DIY Energy-Saving Projects: 8 Home Improvements to Help Save Money on Energy Bills by 30Seconds Dad
Every homeowner has a common enemy: energy prices. The cost of simply having electricity can be a big slice of your budget, and the cost of hiring someone to upgrade your appliances can be expensive. What if there were cheap DIY projects that you could do yourself to bring down your energy bill?
Household improvements are intended to save money, so don’t invest big dollars when you could save right away. Take a look at these inexpensive DIY projects and start putting some extra change in your pocket:
Build or Install a Solar Panel
If you’re tired of paying for energy, why not make your own with solar energy? Installing a solar panel on your roof or in a sunny spot can offset at least some of your monthly energy costs. How much energy you generate may depend on the quality of the solar panel and the intensity of sunlight, but there are a lot of great tutorials on building a solar panel. If you choose to purchase a solar panel, you can still save on installation fees and do it yourself.
As beycome.com points out, your property values are likely to increase if you go solar. Energy efficiency is a priority for many new homeowners, and a house that generates its own electricity without a carbon footprint can really pay off.
Unplug the Laundry Dryer
Did you know that laundry clothes dryers account for 6 percent of your electricity use? Six percent may sound small, but if you spend $1,000 on electricity annually, that’s $60 in savings right there. Drying your clothes on a laundry line can do the trick – though it might take a little longer to dry, you’ll save on electricity costs. Plus, your clothes will wear out less quickly since they aren’t getting beaten up in the dryer. Double the savings! You also can DIY a laundry drying rack if you don’t have the space for clotheslines.
Shorten Your Dryer Vent Hose
This one is simple. If you choose to keep using your washing machine, you can shorten the vent hose and save a lot of electricity. All you have to do is disconnect and vacuum out the hose, then trim the hose down. You want it to be long enough that you can pull the dryer out a few feet, but having a shorter and freshly vacuumed hose will make your dryer run more efficiently, use less electricity and dry your clothes up to 20 percent faster.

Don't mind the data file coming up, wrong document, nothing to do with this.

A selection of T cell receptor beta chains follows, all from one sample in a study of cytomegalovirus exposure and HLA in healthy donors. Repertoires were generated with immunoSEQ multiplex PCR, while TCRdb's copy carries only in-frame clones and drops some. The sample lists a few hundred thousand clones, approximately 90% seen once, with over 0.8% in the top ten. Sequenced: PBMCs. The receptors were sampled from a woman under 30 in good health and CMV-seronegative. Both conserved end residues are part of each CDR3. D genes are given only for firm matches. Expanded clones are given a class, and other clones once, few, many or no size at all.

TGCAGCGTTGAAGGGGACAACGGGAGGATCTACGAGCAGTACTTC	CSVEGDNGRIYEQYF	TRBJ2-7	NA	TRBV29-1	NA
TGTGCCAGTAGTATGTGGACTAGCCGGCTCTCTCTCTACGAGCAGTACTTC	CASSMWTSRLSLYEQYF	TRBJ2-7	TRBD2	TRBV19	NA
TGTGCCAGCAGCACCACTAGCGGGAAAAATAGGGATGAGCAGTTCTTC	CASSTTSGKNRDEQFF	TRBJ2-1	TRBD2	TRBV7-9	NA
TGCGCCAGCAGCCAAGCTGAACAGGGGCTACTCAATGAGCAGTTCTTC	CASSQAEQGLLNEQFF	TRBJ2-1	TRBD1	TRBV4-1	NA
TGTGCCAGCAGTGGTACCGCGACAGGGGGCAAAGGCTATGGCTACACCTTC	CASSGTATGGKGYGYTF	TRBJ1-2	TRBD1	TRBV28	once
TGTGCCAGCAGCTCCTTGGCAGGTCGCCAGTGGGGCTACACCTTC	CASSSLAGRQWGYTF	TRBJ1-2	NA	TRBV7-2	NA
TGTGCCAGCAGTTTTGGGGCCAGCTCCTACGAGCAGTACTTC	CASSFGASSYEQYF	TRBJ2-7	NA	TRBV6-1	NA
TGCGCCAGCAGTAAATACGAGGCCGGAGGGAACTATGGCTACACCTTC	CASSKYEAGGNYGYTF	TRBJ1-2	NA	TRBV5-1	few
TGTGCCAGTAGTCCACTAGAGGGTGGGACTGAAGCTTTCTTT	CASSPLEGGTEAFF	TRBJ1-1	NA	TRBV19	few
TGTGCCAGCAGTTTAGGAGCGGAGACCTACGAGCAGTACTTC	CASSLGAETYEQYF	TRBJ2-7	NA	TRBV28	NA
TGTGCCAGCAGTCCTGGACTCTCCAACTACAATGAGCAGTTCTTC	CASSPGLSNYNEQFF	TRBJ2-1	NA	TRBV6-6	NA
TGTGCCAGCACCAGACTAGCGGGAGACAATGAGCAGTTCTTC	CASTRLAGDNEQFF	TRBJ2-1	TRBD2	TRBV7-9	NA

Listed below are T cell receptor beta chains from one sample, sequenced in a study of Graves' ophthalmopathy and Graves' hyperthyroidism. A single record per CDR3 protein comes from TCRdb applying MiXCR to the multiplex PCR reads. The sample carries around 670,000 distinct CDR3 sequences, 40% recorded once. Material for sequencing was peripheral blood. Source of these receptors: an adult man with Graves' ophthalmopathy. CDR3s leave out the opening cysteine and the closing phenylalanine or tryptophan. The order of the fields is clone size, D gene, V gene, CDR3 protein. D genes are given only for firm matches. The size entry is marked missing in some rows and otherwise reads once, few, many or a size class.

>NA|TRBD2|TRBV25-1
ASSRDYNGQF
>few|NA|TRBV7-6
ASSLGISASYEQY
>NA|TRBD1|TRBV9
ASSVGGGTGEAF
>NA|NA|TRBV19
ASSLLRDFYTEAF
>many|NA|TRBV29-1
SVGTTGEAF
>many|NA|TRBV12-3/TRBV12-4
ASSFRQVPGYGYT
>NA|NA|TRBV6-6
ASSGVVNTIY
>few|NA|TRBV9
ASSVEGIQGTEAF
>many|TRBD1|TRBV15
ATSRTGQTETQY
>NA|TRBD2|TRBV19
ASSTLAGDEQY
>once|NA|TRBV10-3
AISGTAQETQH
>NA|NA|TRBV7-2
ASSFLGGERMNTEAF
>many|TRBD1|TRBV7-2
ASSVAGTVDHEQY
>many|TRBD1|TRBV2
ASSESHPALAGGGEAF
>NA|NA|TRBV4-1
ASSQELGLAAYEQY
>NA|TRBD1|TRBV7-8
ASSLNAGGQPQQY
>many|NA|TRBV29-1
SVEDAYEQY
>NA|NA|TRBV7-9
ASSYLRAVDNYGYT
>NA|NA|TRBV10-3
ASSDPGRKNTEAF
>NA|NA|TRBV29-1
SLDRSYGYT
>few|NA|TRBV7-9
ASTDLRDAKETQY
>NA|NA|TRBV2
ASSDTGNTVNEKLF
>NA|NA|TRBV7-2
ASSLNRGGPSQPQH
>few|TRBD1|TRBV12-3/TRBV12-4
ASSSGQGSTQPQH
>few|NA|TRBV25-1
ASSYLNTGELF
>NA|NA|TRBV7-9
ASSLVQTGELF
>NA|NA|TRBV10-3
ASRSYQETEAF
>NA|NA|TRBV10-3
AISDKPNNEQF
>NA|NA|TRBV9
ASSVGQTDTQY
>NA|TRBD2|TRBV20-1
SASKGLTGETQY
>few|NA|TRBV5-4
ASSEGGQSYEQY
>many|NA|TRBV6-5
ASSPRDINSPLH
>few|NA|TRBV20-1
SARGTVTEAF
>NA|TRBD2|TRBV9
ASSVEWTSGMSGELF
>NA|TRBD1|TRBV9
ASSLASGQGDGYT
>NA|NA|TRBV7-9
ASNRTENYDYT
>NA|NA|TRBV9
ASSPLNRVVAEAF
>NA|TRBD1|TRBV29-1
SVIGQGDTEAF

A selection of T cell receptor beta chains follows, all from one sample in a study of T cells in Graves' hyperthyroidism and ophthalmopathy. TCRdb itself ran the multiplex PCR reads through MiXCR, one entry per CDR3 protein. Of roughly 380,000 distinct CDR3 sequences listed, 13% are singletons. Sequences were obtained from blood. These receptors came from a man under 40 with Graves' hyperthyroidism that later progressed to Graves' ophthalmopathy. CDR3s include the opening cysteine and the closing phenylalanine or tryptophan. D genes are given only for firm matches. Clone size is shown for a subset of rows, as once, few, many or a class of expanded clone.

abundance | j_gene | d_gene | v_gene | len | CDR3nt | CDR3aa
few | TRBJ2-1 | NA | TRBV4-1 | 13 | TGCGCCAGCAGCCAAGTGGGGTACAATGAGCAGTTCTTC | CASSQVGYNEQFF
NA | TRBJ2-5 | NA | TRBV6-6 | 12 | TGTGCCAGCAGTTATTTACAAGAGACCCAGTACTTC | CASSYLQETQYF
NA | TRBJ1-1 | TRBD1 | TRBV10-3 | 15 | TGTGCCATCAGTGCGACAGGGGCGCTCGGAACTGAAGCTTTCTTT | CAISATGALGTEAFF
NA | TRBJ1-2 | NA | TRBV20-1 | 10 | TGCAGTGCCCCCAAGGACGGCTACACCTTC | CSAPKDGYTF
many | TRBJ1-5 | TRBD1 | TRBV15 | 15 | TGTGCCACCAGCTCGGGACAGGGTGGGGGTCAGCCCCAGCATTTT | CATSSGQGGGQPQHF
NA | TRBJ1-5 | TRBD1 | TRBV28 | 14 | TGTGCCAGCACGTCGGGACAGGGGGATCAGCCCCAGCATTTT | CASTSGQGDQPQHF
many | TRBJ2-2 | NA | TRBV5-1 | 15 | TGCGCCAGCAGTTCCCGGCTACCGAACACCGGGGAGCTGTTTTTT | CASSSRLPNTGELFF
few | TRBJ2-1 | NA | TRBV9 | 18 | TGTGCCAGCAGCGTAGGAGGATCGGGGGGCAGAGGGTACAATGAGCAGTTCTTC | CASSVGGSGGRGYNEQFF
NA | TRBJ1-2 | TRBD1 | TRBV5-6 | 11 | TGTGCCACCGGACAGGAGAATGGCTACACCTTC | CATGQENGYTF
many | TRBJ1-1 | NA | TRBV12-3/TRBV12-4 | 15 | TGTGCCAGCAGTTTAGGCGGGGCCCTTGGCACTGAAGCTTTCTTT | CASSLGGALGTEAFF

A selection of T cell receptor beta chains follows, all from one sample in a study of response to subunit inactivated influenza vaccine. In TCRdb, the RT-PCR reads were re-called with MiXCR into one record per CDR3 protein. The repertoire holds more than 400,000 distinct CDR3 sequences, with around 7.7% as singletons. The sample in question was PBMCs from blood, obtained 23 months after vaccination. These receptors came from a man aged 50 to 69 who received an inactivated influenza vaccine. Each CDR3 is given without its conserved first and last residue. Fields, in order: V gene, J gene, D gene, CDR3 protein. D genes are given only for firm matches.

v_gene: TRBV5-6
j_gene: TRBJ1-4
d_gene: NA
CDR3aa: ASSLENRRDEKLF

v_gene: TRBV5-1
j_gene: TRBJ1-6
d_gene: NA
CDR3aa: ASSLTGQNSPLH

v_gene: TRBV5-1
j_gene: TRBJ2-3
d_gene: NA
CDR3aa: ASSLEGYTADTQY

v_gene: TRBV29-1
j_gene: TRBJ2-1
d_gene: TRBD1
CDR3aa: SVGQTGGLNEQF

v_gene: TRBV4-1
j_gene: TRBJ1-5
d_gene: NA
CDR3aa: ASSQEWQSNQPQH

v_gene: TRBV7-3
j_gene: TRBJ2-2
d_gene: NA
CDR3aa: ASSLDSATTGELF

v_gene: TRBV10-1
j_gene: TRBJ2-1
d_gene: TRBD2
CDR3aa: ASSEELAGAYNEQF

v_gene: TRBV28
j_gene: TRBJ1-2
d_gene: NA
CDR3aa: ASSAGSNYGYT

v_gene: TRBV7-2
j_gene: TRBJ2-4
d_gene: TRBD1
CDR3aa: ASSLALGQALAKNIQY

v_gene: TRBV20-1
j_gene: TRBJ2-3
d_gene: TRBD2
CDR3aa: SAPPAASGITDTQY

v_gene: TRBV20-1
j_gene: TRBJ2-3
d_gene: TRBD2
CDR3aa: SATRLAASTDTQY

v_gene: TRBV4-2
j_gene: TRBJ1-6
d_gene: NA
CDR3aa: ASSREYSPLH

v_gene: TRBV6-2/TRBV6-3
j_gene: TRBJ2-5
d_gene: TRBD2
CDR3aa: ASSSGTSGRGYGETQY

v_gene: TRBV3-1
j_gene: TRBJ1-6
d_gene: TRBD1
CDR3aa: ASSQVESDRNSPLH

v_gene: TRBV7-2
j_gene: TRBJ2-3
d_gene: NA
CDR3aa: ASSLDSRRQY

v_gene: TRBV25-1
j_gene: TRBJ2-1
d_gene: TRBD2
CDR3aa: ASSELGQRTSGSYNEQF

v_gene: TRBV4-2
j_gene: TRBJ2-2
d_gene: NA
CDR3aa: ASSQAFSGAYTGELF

Install Dimmer Switches and LED Lights
Cutting down on your lighting costs can pay off in the long run. Dimmer switches allow you to control the brightness of your lights, so you’re not paying for full brightness all the time. They’re easy to install and only $10 at stores like Home Depot. Additionally, LED and halogen lights are much more energy efficient than traditional incandescent bulbs – while the bulbs themselves are slightly more expensive, they last much longer and put way less money on your energy bill.
Insulate Hot Water Lines
As hot water comes into contact with the pipes in your house, the cool air outside of the pipes sucks away heat. As a result, your hot water requires more energy to heat up. Installing foam insulation outside of the pipes helps keep the heat from escaping, resulting in less energy wasted. On top of this, your hot water will reach your sinks, showers, washing machine, etc., much faster.
Repaint Your Roof a Light Color
Every part of your house traps heat, including your roof. However, repainting your roof a lighter color can trap much less heat. Your house will absorb less solar energy, especially in the summer, reducing your A/C costs significantly throughout the year.
Insulate Your Water Tank
Much like insulating your hot water pipes, insulating your water tank is a great way to reduce the energy costs of heating up water. The cost of insulating your tank pays itself back in about a year. Afterward, it’s all savings.
Air leaks happen no matter what, especially around movable joints like windows and doors. But you can greatly reduce these leaks with weatherstripping. By saving yourself the loss of thermal energy and better insulating your home, you can significantly reduce your energy bill.
Gas and electric bills can suck your budget dry, but with these eight DIY projects to get you started you can take your savings straight to the bank.
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